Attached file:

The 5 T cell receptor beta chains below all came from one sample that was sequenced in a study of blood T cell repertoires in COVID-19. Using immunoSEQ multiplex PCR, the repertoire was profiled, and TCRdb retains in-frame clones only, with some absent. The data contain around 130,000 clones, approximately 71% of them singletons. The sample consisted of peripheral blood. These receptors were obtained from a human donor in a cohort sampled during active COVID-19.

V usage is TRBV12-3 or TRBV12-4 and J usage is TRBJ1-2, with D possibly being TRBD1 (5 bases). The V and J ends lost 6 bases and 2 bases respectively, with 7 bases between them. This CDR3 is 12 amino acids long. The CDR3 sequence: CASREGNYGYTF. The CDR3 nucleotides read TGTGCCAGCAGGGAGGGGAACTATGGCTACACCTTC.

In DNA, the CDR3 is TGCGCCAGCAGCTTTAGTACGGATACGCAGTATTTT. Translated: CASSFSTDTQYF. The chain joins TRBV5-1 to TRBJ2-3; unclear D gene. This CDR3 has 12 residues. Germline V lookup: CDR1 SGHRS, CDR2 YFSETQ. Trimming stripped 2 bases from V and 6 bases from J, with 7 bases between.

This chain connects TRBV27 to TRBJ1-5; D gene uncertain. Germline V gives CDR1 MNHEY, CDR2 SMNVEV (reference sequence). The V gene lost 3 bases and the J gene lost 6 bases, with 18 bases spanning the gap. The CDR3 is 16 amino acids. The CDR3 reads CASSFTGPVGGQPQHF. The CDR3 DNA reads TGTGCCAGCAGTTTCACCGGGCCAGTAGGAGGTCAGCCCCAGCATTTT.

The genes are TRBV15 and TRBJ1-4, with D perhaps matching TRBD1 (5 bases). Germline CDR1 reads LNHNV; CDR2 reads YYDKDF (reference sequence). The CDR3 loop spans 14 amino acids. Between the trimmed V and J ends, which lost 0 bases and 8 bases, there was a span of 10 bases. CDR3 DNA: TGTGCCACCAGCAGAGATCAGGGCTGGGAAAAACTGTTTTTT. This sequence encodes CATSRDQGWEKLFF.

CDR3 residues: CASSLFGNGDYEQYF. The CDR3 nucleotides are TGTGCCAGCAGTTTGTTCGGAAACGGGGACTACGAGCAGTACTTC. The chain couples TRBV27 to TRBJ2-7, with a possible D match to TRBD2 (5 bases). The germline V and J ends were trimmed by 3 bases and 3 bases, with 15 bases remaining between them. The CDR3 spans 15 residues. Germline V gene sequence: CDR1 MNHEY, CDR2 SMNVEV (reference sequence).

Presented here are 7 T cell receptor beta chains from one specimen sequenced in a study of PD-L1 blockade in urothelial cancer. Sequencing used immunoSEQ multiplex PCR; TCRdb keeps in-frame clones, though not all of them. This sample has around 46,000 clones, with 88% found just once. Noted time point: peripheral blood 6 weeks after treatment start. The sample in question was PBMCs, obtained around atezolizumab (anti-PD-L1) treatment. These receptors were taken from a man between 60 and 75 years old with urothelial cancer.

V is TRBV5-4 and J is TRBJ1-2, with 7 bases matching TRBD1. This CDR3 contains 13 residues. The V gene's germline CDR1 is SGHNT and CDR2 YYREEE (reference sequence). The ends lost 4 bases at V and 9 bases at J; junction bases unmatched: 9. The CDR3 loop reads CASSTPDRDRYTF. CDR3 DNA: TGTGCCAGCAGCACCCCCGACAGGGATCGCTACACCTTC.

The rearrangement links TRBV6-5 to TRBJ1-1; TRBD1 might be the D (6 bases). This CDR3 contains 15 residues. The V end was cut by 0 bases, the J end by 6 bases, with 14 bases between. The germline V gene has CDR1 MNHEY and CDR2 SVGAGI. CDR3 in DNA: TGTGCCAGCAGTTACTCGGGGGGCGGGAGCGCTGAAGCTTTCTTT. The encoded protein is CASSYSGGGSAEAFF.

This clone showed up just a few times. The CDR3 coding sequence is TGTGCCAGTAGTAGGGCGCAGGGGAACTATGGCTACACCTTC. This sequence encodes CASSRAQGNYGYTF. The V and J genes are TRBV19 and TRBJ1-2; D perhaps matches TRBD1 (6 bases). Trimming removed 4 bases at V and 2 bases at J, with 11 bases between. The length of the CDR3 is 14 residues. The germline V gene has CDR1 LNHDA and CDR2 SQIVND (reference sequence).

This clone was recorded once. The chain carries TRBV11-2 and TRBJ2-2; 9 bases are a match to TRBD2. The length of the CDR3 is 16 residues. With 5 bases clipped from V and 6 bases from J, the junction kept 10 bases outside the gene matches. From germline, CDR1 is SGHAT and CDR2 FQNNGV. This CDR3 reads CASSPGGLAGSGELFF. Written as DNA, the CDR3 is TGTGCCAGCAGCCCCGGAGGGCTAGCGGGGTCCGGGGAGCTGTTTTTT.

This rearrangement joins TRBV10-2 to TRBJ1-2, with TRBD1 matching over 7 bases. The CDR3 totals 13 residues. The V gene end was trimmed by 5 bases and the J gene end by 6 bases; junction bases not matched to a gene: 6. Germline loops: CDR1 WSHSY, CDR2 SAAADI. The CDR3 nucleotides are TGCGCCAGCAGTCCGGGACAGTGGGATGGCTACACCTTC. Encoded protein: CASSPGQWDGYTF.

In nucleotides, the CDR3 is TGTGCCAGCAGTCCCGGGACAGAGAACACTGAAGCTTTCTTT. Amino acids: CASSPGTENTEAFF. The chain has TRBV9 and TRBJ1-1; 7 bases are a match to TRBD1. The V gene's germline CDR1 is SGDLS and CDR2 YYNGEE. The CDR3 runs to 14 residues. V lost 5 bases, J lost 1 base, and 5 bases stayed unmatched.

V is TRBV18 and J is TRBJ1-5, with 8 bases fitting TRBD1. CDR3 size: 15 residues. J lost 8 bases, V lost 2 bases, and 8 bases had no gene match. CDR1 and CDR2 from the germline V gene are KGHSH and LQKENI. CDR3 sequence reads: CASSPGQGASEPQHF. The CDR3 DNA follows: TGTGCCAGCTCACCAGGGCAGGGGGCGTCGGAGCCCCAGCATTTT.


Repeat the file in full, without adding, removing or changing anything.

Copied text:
The 5 T cell receptor beta chains below all came from one sample that was sequenced in a study of blood T cell repertoires in COVID-19. Using immunoSEQ multiplex PCR, the repertoire was profiled, and TCRdb retains in-frame clones only, with some absent. The data contain around 130,000 clones, approximately 71% of them singletons. The sample consisted of peripheral blood. These receptors were obtained from a human donor in a cohort sampled during active COVID-19.

V usage is TRBV12-3 or TRBV12-4 and J usage is TRBJ1-2, with D possibly being TRBD1 (5 bases). The V and J ends lost 6 bases and 2 bases respectively, with 7 bases between them. This CDR3 is 12 amino acids long. The CDR3 sequence: CASREGNYGYTF. The CDR3 nucleotides read TGTGCCAGCAGGGAGGGGAACTATGGCTACACCTTC.

In DNA, the CDR3 is TGCGCCAGCAGCTTTAGTACGGATACGCAGTATTTT. Translated: CASSFSTDTQYF. The chain joins TRBV5-1 to TRBJ2-3; unclear D gene. This CDR3 has 12 residues. Germline V lookup: CDR1 SGHRS, CDR2 YFSETQ. Trimming stripped 2 bases from V and 6 bases from J, with 7 bases between.

This chain connects TRBV27 to TRBJ1-5; D gene uncertain. Germline V gives CDR1 MNHEY, CDR2 SMNVEV (reference sequence). The V gene lost 3 bases and the J gene lost 6 bases, with 18 bases spanning the gap. The CDR3 is 16 amino acids. The CDR3 reads CASSFTGPVGGQPQHF. The CDR3 DNA reads TGTGCCAGCAGTTTCACCGGGCCAGTAGGAGGTCAGCCCCAGCATTTT.

The genes are TRBV15 and TRBJ1-4, with D perhaps matching TRBD1 (5 bases). Germline CDR1 reads LNHNV; CDR2 reads YYDKDF (reference sequence). The CDR3 loop spans 14 amino acids. Between the trimmed V and J ends, which lost 0 bases and 8 bases, there was a span of 10 bases. CDR3 DNA: TGTGCCACCAGCAGAGATCAGGGCTGGGAAAAACTGTTTTTT. This sequence encodes CATSRDQGWEKLFF.

CDR3 residues: CASSLFGNGDYEQYF. The CDR3 nucleotides are TGTGCCAGCAGTTTGTTCGGAAACGGGGACTACGAGCAGTACTTC. The chain couples TRBV27 to TRBJ2-7, with a possible D match to TRBD2 (5 bases). The germline V and J ends were trimmed by 3 bases and 3 bases, with 15 bases remaining between them. The CDR3 spans 15 residues. Germline V gene sequence: CDR1 MNHEY, CDR2 SMNVEV (reference sequence).

Presented here are 7 T cell receptor beta chains from one specimen sequenced in a study of PD-L1 blockade in urothelial cancer. Sequencing used immunoSEQ multiplex PCR; TCRdb keeps in-frame clones, though not all of them. This sample has around 46,000 clones, with 88% found just once. Noted time point: peripheral blood 6 weeks after treatment start. The sample in question was PBMCs, obtained around atezolizumab (anti-PD-L1) treatment. These receptors were taken from a man between 60 and 75 years old with urothelial cancer.

V is TRBV5-4 and J is TRBJ1-2, with 7 bases matching TRBD1. This CDR3 contains 13 residues. The V gene's germline CDR1 is SGHNT and CDR2 YYREEE (reference sequence). The ends lost 4 bases at V and 9 bases at J; junction bases unmatched: 9. The CDR3 loop reads CASSTPDRDRYTF. CDR3 DNA: TGTGCCAGCAGCACCCCCGACAGGGATCGCTACACCTTC.

The rearrangement links TRBV6-5 to TRBJ1-1; TRBD1 might be the D (6 bases). This CDR3 contains 15 residues. The V end was cut by 0 bases, the J end by 6 bases, with 14 bases between. The germline V gene has CDR1 MNHEY and CDR2 SVGAGI. CDR3 in DNA: TGTGCCAGCAGTTACTCGGGGGGCGGGAGCGCTGAAGCTTTCTTT. The encoded protein is CASSYSGGGSAEAFF.

This clone showed up just a few times. The CDR3 coding sequence is TGTGCCAGTAGTAGGGCGCAGGGGAACTATGGCTACACCTTC. This sequence encodes CASSRAQGNYGYTF. The V and J genes are TRBV19 and TRBJ1-2; D perhaps matches TRBD1 (6 bases). Trimming removed 4 bases at V and 2 bases at J, with 11 bases between. The length of the CDR3 is 14 residues. The germline V gene has CDR1 LNHDA and CDR2 SQIVND (reference sequence).

This clone was recorded once. The chain carries TRBV11-2 and TRBJ2-2; 9 bases are a match to TRBD2. The length of the CDR3 is 16 residues. With 5 bases clipped from V and 6 bases from J, the junction kept 10 bases outside the gene matches. From germline, CDR1 is SGHAT and CDR2 FQNNGV. This CDR3 reads CASSPGGLAGSGELFF. Written as DNA, the CDR3 is TGTGCCAGCAGCCCCGGAGGGCTAGCGGGGTCCGGGGAGCTGTTTTTT.

This rearrangement joins TRBV10-2 to TRBJ1-2, with TRBD1 matching over 7 bases. The CDR3 totals 13 residues. The V gene end was trimmed by 5 bases and the J gene end by 6 bases; junction bases not matched to a gene: 6. Germline loops: CDR1 WSHSY, CDR2 SAAADI. The CDR3 nucleotides are TGCGCCAGCAGTCCGGGACAGTGGGATGGCTACACCTTC. Encoded protein: CASSPGQWDGYTF.

In nucleotides, the CDR3 is TGTGCCAGCAGTCCCGGGACAGAGAACACTGAAGCTTTCTTT. Amino acids: CASSPGTENTEAFF. The chain has TRBV9 and TRBJ1-1; 7 bases are a match to TRBD1. The V gene's germline CDR1 is SGDLS and CDR2 YYNGEE. The CDR3 runs to 14 residues. V lost 5 bases, J lost 1 base, and 5 bases stayed unmatched.

V is TRBV18 and J is TRBJ1-5, with 8 bases fitting TRBD1. CDR3 size: 15 residues. J lost 8 bases, V lost 2 bases, and 8 bases had no gene match. CDR1 and CDR2 from the germline V gene are KGHSH and LQKENI. CDR3 sequence reads: CASSPGQGASEPQHF. The CDR3 DNA follows: TGTGCCAGCTCACCAGGGCAGGGGGCGTCGGAGCCCCAGCATTTT.